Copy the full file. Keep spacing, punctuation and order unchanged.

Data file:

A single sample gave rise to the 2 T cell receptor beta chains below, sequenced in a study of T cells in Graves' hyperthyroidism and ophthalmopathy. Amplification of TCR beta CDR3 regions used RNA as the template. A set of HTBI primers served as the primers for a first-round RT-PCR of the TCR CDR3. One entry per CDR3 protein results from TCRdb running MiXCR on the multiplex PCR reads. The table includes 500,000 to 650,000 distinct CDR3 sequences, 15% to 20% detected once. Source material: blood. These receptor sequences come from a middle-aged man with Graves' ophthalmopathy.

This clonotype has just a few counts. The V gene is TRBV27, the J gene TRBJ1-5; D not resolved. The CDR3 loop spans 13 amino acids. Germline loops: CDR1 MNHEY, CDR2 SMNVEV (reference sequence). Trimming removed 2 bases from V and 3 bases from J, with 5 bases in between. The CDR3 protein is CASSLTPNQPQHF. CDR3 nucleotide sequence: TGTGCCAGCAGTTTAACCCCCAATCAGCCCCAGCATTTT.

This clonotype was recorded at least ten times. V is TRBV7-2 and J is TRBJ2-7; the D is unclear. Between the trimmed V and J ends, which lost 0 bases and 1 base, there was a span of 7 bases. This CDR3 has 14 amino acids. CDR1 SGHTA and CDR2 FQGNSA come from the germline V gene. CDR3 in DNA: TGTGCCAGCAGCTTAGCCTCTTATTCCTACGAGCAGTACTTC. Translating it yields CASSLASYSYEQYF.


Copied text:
A single sample gave rise to the 2 T cell receptor beta chains below, sequenced in a study of T cells in Graves' hyperthyroidism and ophthalmopathy. Amplification of TCR beta CDR3 regions used RNA as the template. A set of HTBI primers served as the primers for a first-round RT-PCR of the TCR CDR3. One entry per CDR3 protein results from TCRdb running MiXCR on the multiplex PCR reads. The table includes 500,000 to 650,000 distinct CDR3 sequences, 15% to 20% detected once. Source material: blood. These receptor sequences come from a middle-aged man with Graves' ophthalmopathy.

This clonotype has just a few counts. The V gene is TRBV27, the J gene TRBJ1-5; D not resolved. The CDR3 loop spans 13 amino acids. Germline loops: CDR1 MNHEY, CDR2 SMNVEV (reference sequence). Trimming removed 2 bases from V and 3 bases from J, with 5 bases in between. The CDR3 protein is CASSLTPNQPQHF. CDR3 nucleotide sequence: TGTGCCAGCAGTTTAACCCCCAATCAGCCCCAGCATTTT.

This clonotype was recorded at least ten times. V is TRBV7-2 and J is TRBJ2-7; the D is unclear. Between the trimmed V and J ends, which lost 0 bases and 1 base, there was a span of 7 bases. This CDR3 has 14 amino acids. CDR1 SGHTA and CDR2 FQGNSA come from the germline V gene. CDR3 in DNA: TGTGCCAGCAGCTTAGCCTCTTATTCCTACGAGCAGTACTTC. Translating it yields CASSLASYSYEQYF.